So, there are the occasional court opinions that I read with admiration for the subtlety of reasoning, the fine but important distinctions drawn by the court, and/or the simultaneous adherence to the concept of judicial restraint while advancing the cause of justice. GMAC v. Summerhill Village Homeowners Ass’n is not one of those opinions. Summerhill Village is more like a brick, thrown through a window, and smacking me upside the head.
Around the watercoolers of bank lawyers’ offices, the scuttlebutt about RCW 64.34.364 had been that perhaps there is an ambiguity in the state. Certainly, the legislature could not have intended substantial (hundreds of thousands of dollars) security interests in condos could simply be wiped out at judicial foreclosure by a junior lien arising out of unpaid condominium dues (couple of thousand dollars)! Even if it did, certainly the senior lienholder that got jumped in priority would have the right to redeem, that is, to pay off the condo association after sale went through to protect its position, right? Well, Division 1 has spoken, loudly, and sorry senior lienholders, you are up the proverbial creek if you fail to respond to the judicial foreclosure. The court says that the phrase “subsequent in time” means just that. Time doesn’t equal “right,” even if the structure of the statute is decidedly first in time, first in right.
Here’s how it works. Bank A loans a large amount of cash to a borrower for the purpose of buying a condo. Part of the deal with a condo is that the borrower/owner then pays dues to an association, and these dues go to maintenance of the common areas. Well, the problem was that when borrowers/owners got into financial trouble, the first thing they stopped paying was these dues. Sure, the association could lien their property, but so what? The association is not going to take an owner into foreclosure when there is a giant lien ahead of it on the priority list. The statute allows them to jump up in priority and to take the property to foreclosure. The hope is that the senior lienholder would see the lawsuit and pay off the condo association to protect their interest.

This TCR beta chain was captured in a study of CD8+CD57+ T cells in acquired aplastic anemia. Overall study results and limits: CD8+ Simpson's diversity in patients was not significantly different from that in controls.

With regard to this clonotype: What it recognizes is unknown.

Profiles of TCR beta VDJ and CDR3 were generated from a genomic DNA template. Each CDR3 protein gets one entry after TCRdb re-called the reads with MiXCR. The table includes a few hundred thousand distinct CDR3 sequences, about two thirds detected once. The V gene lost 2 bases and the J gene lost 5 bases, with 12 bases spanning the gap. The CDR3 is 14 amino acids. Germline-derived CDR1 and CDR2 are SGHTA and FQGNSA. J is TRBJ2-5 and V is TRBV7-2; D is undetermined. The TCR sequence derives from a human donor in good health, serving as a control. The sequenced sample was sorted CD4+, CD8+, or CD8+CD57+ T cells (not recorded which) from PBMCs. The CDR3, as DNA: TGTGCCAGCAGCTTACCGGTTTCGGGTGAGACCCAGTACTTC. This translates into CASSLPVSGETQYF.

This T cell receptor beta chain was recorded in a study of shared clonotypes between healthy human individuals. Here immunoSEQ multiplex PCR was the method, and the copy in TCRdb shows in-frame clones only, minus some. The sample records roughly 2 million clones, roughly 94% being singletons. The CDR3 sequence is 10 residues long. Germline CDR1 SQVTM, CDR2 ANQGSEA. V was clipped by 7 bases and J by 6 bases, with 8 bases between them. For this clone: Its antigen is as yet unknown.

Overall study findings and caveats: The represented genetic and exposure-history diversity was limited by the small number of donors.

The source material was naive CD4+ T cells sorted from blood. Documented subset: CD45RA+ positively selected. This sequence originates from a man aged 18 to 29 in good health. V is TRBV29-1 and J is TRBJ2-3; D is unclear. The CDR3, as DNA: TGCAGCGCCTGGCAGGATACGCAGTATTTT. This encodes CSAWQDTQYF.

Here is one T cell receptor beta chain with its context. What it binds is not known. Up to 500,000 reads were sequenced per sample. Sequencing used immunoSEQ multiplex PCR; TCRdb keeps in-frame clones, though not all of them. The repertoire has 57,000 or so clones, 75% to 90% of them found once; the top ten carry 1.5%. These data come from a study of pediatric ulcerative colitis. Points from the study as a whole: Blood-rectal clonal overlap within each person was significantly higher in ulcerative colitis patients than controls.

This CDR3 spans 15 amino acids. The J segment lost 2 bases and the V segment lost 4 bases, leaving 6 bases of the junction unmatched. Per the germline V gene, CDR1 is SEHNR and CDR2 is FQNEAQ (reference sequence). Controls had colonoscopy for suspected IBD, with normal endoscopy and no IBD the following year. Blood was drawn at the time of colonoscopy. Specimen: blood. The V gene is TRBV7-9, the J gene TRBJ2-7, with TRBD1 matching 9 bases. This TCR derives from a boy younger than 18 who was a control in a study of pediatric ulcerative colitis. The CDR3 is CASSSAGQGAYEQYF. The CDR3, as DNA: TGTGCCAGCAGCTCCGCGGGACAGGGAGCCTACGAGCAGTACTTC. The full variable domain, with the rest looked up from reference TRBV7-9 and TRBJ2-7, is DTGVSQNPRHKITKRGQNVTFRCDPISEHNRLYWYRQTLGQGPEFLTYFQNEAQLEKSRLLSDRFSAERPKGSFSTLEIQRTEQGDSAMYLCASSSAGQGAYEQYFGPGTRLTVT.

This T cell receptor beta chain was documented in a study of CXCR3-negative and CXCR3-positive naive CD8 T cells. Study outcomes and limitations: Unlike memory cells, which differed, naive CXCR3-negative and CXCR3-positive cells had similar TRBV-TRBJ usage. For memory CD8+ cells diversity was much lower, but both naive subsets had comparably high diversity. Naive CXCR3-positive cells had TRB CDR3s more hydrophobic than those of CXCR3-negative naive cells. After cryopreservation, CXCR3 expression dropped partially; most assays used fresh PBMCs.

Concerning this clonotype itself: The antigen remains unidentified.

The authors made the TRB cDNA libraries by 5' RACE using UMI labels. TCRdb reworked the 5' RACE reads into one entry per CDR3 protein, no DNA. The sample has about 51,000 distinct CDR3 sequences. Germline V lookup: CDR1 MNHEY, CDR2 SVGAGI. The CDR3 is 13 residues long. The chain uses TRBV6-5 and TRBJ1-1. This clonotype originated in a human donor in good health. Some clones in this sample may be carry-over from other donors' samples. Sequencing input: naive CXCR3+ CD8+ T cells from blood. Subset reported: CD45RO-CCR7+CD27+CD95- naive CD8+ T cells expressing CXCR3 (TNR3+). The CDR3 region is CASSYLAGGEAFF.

And hey man, I get it. Occupy the senior lienholders, those greedy banksters! After all, if they were served with a lawsuit, and they sat on their rights, then screw ‘em. Yeah man, screw ‘em. Only, it’s not that simple. The troublesome little detail is that the associations have this sneaky way of serving MERS if it was listed as the “beneficiary” on the senior deed of trust, knowing full well that MERS wouldn’t forward on the summons and complaint the the real party in interest. So the senior is blissfully unaware, until the sheriff’s sale, when its large stake in the property vanishes! The association just bought the property for pennies on the dollar! Only you can’t buy it back because even though your rights were inferior to the association, you acquired them before the condo dues lien attached. Yay, windfall!
Of course, this opinion isn’t really concerned with any of this. The brick through the window is meant for the legislature, so that they will fix this obvious loophole in the statute. Right now, a mortgage banker is choking down some heart pills and calling his lobbyist…